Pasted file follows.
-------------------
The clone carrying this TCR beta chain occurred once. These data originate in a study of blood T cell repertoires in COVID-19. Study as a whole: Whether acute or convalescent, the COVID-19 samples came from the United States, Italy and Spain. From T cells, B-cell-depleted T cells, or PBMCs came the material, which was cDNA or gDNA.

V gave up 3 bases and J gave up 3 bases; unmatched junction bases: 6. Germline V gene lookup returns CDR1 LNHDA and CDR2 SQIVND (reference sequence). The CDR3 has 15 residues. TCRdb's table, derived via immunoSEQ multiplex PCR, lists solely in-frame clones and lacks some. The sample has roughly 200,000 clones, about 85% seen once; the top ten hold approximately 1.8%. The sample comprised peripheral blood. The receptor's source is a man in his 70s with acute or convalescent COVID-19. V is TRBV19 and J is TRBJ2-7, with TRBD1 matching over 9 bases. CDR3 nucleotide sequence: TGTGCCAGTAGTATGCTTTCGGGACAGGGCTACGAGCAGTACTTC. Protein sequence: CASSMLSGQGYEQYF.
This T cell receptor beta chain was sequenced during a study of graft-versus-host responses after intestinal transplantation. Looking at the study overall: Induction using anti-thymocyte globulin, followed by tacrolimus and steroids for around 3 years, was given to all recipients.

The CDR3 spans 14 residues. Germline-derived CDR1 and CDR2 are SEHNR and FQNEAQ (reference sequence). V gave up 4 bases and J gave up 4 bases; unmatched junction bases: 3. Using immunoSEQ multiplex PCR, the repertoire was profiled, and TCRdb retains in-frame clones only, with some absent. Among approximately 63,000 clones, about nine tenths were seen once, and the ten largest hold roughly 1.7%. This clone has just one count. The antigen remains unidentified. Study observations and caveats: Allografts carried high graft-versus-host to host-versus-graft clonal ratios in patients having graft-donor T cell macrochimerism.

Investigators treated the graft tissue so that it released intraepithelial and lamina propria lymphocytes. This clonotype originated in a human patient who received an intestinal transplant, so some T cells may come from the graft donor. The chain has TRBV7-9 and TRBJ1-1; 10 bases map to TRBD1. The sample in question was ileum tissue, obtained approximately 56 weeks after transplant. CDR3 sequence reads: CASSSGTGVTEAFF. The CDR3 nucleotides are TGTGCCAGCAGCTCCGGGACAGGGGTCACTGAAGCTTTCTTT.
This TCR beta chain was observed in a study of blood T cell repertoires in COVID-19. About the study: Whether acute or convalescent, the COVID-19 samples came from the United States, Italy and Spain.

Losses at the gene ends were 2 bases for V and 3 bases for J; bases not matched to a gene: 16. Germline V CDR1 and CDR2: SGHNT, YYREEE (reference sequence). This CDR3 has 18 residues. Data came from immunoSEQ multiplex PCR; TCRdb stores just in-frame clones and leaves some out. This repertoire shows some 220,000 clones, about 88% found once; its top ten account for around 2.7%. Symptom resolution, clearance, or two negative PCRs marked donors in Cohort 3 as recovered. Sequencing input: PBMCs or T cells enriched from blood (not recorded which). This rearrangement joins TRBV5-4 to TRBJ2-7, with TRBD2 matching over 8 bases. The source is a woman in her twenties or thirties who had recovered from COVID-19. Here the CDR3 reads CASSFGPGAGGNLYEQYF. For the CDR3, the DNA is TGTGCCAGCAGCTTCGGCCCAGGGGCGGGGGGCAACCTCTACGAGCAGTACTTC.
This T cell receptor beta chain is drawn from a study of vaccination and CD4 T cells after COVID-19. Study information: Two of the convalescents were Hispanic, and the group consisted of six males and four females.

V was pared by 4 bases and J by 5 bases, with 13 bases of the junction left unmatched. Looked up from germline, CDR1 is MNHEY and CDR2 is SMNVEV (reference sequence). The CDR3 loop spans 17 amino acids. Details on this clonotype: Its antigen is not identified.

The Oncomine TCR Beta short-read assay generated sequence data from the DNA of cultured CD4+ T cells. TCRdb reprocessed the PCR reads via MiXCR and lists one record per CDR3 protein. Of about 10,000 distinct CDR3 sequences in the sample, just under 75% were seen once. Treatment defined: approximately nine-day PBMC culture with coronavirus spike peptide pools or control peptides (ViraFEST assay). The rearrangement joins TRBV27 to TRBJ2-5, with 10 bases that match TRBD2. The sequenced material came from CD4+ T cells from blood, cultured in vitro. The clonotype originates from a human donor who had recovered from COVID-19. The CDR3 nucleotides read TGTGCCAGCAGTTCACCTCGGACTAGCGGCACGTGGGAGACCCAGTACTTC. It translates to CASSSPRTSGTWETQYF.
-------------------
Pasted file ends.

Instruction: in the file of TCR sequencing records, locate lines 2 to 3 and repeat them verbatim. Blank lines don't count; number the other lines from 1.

V gave up 3 bases and J gave up 3 bases; unmatched junction bases: 6. Germline V gene lookup returns CDR1 LNHDA and CDR2 SQIVND (reference sequence). The CDR3 has 15 residues. TCRdb's table, derived via immunoSEQ multiplex PCR, lists solely in-frame clones and lacks some. The sample has roughly 200,000 clones, about 85% seen once; the top ten hold approximately 1.8%. The sample comprised peripheral blood. The receptor's source is a man in his 70s with acute or convalescent COVID-19. V is TRBV19 and J is TRBJ2-7, with TRBD1 matching over 9 bases. CDR3 nucleotide sequence: TGTGCCAGTAGTATGCTTTCGGGACAGGGCTACGAGCAGTACTTC. Protein sequence: CASSMLSGQGYEQYF.
This T cell receptor beta chain was sequenced during a study of graft-versus-host responses after intestinal transplantation. Looking at the study overall: Induction using anti-thymocyte globulin, followed by tacrolimus and steroids for around 3 years, was given to all recipients.